He stopped at the entrance and began pounding on the door.
“Heli! Heli! I must speak to Mary!” He continued to hammer on the door. “Mary – I must speak to you!”
Presently he heard a movement inside the house and someone opened the door a crack.
It was Mary.
Joseph flung the door open and grabbed Mary by the shoulders, holding her at arms length.
“Mary I have had a dream!” his voice was loud with excitement. “An angel came to me in a dream – he told me what has happened – I understand!”
Mary’s mouth dropped open and she suddenly embraced Joseph, her body shuddering as she began to weep. Joseph stood a moment with his hands spread wide as if in surrender and then he slowly, tenderly, put his arms around the sobbing girl and held her tight.
Before they parted there at the threshold of Heli’s house, Joseph had told Mary that he intended to complete the legal matters of their marriage in the morning.
And sure enough, before the sun had gone down the next day, Mary had moved into the home of Joseph as his wife. She was surprised to see that he had prepared a bed for her in a small room by herself until he informed her that the angel had indicated to him that he should do so until the birth of the child.
In the months that followed Joseph learned the meaning of strength and courage. For some reason he had thought that the town’s people would believe his story and the story of Mary’s angelic visit as well. Instead, he found that he had become the butt of an ongoing joke. When he passed through the market-place, he could see the rabble of the town mock him with their coarse jesting. They would flap their arms and hoot at him, calling out to him with an “angelic message” of their own.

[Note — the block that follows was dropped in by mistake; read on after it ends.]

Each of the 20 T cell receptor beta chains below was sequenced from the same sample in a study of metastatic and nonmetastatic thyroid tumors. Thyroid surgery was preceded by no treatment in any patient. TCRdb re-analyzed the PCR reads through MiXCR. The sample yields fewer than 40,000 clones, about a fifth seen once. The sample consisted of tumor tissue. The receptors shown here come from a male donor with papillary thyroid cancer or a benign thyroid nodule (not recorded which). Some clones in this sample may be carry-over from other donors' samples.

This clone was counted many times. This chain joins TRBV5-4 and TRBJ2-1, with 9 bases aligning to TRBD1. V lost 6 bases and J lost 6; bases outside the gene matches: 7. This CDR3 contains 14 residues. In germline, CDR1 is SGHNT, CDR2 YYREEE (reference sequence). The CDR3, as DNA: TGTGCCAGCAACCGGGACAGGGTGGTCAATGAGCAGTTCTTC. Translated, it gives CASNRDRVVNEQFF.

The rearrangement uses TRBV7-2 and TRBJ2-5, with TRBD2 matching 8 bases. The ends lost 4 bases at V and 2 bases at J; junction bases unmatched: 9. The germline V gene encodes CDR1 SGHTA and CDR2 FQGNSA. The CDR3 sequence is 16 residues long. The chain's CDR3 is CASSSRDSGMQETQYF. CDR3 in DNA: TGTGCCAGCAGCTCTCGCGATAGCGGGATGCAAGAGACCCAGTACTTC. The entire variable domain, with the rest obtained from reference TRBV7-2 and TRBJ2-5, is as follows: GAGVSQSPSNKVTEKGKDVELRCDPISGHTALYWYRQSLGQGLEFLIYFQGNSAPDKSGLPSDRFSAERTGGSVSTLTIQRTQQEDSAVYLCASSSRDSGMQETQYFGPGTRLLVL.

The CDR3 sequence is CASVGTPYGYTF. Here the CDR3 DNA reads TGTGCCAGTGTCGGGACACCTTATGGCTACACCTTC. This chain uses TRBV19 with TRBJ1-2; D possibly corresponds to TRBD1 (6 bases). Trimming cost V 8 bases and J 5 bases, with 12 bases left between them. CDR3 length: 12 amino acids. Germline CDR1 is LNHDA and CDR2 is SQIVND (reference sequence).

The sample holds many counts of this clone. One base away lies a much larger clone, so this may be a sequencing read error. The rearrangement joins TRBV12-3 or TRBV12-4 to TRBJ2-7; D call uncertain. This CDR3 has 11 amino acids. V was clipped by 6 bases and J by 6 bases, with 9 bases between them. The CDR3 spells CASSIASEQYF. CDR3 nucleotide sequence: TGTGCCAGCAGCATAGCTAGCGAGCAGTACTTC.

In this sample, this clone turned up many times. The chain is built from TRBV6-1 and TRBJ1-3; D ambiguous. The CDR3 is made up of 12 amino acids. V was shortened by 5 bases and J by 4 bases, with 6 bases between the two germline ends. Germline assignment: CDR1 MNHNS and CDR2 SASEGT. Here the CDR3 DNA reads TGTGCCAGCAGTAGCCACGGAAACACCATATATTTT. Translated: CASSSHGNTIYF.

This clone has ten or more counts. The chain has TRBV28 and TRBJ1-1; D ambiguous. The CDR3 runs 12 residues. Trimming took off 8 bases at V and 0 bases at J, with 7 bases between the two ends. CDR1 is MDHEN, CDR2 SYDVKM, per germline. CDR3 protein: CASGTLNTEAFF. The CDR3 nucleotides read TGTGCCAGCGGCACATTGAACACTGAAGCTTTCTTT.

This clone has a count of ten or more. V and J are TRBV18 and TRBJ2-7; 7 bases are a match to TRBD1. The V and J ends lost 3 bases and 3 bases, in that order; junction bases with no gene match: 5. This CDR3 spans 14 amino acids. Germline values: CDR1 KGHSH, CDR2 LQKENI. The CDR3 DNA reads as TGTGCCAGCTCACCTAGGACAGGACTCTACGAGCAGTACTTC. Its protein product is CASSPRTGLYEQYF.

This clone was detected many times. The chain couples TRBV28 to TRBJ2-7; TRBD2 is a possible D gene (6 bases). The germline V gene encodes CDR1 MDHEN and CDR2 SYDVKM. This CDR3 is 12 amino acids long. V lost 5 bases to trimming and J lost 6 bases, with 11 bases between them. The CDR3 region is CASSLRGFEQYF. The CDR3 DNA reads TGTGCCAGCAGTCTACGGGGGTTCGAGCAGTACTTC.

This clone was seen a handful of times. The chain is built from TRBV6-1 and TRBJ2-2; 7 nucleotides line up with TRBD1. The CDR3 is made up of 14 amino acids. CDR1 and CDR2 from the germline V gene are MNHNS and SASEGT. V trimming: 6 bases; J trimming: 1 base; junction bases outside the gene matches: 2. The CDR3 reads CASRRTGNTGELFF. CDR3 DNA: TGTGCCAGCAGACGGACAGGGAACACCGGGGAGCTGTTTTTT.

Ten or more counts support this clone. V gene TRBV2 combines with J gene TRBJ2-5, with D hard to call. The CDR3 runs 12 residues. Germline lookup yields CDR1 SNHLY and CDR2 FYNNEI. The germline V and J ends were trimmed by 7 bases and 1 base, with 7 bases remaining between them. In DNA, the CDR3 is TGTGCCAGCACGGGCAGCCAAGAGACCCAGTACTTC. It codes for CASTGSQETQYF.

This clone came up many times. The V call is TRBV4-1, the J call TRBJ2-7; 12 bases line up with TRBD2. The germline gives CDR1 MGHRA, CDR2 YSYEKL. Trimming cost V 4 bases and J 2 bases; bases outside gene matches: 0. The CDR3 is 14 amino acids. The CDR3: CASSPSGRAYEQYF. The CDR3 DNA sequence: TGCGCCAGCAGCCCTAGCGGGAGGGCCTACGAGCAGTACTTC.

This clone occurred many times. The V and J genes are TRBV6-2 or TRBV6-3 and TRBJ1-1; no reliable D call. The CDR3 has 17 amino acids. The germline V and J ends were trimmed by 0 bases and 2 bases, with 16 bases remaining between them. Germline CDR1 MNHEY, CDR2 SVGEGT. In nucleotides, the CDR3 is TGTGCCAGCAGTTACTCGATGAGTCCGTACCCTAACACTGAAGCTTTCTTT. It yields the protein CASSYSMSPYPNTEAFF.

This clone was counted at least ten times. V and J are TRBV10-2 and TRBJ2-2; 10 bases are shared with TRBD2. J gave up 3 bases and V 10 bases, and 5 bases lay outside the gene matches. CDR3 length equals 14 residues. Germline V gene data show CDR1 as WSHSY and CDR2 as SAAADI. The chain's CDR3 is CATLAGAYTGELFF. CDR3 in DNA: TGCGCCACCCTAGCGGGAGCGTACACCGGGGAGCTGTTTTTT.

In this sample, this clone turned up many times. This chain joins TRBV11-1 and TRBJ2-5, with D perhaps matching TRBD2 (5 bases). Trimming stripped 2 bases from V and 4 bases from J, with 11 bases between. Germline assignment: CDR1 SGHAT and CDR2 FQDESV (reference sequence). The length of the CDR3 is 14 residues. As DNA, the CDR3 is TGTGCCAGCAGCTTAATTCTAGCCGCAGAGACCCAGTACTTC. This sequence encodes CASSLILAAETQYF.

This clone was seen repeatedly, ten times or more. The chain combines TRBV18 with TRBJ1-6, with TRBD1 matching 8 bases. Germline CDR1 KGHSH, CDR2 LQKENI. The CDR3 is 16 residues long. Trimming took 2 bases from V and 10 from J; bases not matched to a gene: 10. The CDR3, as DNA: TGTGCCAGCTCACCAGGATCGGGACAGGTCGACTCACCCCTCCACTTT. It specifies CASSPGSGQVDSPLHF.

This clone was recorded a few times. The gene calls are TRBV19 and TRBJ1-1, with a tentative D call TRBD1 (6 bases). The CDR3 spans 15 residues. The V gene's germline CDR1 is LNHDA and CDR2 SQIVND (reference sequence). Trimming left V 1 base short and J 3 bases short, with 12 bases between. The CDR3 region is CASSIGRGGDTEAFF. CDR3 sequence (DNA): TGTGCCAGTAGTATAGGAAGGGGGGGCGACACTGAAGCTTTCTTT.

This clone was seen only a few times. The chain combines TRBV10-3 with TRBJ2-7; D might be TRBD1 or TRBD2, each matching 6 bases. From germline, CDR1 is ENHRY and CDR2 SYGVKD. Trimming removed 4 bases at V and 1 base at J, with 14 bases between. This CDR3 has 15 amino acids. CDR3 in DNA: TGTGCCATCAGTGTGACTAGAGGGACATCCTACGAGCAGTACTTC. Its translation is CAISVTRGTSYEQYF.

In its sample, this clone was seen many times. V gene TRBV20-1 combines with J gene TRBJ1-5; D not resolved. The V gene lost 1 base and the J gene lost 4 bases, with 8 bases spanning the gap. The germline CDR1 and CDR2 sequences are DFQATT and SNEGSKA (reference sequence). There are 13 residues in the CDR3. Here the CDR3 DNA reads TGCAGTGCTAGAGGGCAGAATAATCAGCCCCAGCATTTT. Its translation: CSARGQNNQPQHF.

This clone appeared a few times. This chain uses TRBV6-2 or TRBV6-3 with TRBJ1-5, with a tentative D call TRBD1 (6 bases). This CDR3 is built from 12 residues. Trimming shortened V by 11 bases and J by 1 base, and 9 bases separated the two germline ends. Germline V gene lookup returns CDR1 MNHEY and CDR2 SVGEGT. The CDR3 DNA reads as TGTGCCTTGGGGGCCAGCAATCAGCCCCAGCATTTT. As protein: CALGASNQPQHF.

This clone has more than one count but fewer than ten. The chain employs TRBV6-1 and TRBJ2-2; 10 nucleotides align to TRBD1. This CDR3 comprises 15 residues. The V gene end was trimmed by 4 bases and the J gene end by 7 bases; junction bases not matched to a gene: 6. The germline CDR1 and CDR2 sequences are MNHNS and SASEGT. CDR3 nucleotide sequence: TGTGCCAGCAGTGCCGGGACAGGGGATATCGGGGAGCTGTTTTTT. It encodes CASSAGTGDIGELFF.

It was worse for Mary. She didn’t have to endure open ridicule in the marketplace yet the women of the town were no less relentless in showing their scorn for a girl they considered morally suspect. Hence, for Joseph and Mary, the Emperor’s enrollment came as a relief rather than a burden.
According to the decree published throughout the Roman world, every man was to return to his ancestral home to be registered by family and name and to sign an oath of allegiance to Caesar Augustus proclaiming Caesar to be the Father of the country. As distasteful as the enrollment was, it meant that the two of them would be able to escape the gossip of Nazareth. Although Joseph was not required to take his family with him, he determined to use the enrollment as an excuse to leave Nazareth and set up shop in Bethlehem.
And so, not long after the enrollment was announced, Joseph sold his possessions in Nazareth loaded their basic necessities on the back of a donkey and set out on the seventy-mile walk to Bethlehem with the heavily pregnant Mary in tow.
They had been able to join with a large group of travelers who passed by on their way to Jerusalem. Joseph found that there were many people like himself who had left their ancestral home for one reason or another. Usually it was to escape a bad situation and Joseph thought it ironic that he was the unusual one since he was returning to his ancestral home for that very reason.
After only a day of travel it became clear that Mary would not be able to keep pace with the larger group for long. Joseph decided that he and his wife would drop out of the throng. He wished that he were wealthy enough to purchase a second and a third donkey so that he and Mary could ride, but that was out of the question. Hence he had no choice but to risk the dangers of traveling alone.
Source: The Christmas Season: Stories For Each Week Of Advent And Christmas Eve available at Amazon.com.